Fiction. Translated from the French by Christine Schwartz Hartley and Anna Moschovakis. COMMENTARY is a narrative—hovering between the genres of memoir, theory, and fiction—about a female artist whose abandonment by a lover precipitates a refiguration of her ideas on life, love and art. Sauvageot died, after many stints in sanatoriums, at the age of 34. Commentaire was highly praised in its time (originally published in 1933) by Paul Claudel, Paul Valéry, André Gide, Charles Du Bos, René Crevel ou Clara Malraux. When, in the morning, daybreak awakens us from a dream, we close our eyes and remain still, trying to recreate and continue the scene. But the day's light has destroyed everything: words are without sound, gestures without meaning. It is like a vanishing rainbow: some hues survive for an instant, disappear, seem to return: there is nothing left.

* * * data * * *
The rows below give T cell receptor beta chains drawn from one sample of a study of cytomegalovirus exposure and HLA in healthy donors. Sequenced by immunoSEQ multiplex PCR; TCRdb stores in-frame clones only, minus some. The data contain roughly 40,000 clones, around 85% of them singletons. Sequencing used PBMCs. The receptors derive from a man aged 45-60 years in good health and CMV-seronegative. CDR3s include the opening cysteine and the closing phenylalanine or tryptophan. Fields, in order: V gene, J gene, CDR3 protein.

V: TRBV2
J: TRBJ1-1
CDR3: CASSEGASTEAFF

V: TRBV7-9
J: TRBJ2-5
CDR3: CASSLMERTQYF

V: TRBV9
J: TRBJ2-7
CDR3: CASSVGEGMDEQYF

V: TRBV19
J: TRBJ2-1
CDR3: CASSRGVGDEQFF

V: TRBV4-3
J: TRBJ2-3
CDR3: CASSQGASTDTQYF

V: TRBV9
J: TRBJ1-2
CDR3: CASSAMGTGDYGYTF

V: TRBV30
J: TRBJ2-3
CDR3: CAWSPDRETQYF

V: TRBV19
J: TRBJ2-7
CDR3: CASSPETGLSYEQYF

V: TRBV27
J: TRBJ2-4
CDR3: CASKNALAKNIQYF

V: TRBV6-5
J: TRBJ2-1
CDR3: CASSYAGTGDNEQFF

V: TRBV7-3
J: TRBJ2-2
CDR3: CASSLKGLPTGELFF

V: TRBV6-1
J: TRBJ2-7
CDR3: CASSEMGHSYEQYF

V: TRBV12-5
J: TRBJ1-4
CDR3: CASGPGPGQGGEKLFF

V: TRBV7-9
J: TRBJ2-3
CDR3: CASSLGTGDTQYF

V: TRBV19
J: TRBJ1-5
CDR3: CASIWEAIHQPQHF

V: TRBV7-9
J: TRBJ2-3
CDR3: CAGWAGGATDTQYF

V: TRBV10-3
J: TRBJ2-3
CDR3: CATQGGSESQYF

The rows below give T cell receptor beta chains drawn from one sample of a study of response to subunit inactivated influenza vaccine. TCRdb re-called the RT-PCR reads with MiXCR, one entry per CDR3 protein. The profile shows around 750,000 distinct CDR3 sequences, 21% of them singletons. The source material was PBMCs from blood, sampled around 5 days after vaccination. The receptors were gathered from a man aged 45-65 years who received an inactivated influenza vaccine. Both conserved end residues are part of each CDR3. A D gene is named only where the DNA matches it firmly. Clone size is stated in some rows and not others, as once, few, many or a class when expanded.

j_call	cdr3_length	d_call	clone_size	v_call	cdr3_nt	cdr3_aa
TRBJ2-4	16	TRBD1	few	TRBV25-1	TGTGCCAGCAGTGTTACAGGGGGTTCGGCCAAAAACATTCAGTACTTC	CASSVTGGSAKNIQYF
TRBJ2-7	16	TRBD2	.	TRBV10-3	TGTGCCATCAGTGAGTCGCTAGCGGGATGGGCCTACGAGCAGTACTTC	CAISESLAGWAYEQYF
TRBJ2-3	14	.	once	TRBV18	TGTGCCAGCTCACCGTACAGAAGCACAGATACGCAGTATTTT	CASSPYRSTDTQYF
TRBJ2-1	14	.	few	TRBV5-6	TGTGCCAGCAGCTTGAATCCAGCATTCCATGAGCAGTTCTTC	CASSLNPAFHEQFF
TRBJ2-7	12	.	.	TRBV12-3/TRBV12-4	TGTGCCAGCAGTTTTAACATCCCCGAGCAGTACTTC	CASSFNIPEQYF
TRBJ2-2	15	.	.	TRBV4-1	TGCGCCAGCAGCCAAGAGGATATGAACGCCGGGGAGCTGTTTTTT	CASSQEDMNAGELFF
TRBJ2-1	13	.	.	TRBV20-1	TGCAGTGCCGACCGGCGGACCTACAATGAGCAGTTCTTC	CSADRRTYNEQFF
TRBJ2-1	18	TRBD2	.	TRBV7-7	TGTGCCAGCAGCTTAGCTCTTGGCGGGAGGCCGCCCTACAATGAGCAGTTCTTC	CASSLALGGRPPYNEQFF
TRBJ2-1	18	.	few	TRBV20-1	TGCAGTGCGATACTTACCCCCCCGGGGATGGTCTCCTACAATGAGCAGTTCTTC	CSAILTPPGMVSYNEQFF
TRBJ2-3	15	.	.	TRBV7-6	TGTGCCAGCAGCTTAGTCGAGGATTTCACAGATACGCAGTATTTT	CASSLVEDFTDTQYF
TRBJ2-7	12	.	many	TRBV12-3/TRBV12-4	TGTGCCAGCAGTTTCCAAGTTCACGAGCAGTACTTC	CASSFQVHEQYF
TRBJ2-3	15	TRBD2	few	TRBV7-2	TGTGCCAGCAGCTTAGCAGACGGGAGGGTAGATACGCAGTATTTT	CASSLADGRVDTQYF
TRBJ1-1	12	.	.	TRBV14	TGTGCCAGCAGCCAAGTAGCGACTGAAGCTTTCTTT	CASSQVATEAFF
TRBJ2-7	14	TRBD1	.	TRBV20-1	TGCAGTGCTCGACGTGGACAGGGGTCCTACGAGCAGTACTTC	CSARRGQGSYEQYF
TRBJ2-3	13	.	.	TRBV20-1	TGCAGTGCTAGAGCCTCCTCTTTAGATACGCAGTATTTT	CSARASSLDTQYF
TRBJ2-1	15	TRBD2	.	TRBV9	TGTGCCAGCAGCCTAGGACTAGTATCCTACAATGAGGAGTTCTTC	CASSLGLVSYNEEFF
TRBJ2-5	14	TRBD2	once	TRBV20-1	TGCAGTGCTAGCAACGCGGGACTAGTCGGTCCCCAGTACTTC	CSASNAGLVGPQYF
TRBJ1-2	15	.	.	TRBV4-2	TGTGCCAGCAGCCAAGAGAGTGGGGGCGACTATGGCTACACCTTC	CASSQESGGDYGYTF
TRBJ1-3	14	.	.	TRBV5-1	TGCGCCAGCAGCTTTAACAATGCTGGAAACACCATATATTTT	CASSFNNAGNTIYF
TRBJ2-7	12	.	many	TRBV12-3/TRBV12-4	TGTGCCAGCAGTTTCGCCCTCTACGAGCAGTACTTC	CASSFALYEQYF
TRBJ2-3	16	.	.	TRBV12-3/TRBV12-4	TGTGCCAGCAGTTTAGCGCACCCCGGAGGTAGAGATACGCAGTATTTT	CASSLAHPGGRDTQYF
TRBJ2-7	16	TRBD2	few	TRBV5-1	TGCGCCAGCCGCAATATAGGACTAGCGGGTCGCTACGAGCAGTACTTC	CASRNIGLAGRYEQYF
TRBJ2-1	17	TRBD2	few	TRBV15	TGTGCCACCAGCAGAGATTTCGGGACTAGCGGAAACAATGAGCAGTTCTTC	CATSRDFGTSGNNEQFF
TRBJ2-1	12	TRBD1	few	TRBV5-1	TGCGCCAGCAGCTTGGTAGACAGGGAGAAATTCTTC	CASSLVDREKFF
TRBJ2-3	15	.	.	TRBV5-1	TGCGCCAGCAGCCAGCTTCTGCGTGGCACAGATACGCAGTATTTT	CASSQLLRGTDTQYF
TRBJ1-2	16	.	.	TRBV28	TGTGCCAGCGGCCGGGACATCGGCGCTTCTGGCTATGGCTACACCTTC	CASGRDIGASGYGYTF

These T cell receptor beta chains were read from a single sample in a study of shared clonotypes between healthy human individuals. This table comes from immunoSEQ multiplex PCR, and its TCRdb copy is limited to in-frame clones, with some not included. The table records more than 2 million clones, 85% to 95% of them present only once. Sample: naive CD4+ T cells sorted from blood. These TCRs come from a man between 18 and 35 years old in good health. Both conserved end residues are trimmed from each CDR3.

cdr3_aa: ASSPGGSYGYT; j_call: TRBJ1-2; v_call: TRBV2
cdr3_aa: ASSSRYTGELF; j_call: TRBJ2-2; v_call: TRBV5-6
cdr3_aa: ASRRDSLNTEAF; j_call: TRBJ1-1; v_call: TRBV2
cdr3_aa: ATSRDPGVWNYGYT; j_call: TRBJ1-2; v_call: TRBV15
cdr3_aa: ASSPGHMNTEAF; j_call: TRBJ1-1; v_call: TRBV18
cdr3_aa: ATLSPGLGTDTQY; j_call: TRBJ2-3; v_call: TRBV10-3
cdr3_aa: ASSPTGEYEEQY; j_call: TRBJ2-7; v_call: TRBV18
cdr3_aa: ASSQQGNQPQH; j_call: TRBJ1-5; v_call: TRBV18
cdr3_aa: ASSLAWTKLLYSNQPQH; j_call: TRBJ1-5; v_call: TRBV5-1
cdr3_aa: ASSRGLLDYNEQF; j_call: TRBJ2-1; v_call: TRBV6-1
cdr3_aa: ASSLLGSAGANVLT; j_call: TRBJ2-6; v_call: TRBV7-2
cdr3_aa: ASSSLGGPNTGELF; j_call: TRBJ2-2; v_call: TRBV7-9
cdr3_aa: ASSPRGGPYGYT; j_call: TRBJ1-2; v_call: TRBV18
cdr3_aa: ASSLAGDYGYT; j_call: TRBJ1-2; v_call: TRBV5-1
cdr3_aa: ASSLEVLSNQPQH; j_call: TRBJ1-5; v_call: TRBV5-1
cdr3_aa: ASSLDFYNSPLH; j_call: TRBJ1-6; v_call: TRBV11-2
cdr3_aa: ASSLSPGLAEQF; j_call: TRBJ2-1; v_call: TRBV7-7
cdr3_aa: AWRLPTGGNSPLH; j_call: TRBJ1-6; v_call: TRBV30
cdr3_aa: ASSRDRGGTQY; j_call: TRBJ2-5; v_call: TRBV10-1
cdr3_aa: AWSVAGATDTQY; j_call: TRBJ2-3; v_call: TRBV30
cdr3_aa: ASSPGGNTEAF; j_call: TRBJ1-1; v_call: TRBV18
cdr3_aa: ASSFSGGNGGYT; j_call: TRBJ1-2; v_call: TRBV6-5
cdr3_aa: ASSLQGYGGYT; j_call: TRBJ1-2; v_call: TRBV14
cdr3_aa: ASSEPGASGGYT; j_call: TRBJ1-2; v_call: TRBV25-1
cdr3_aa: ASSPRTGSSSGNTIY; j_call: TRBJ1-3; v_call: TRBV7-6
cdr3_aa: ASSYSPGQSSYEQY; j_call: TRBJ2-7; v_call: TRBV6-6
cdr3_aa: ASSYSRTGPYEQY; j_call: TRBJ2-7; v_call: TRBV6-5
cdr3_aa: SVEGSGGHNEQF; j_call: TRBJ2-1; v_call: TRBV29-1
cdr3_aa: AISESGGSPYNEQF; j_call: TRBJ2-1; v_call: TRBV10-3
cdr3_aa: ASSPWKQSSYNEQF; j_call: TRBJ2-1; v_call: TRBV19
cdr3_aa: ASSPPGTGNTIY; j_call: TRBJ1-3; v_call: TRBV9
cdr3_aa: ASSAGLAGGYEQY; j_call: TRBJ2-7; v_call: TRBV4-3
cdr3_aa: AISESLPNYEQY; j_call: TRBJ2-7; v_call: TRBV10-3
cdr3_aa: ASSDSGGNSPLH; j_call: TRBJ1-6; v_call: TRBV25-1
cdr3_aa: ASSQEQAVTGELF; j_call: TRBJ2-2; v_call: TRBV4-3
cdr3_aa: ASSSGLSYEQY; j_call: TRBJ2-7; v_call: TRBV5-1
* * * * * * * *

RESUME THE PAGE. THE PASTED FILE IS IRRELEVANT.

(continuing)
Peter Biello @ Three Percent Review
Born in 1900, Marcelle Sauvageot was conneted to the Surrealists by friendship, love, and artistic practice, but as is often the case, she has been excluded from the dominant narrative about that movement—until a reissue of her single book, Commentaire (initially retitled Laissez-Moi) was published in Paris in 2002, prompting a revival of interest in her work and inspiring a successful one-woman show. Author City: PARIS FRA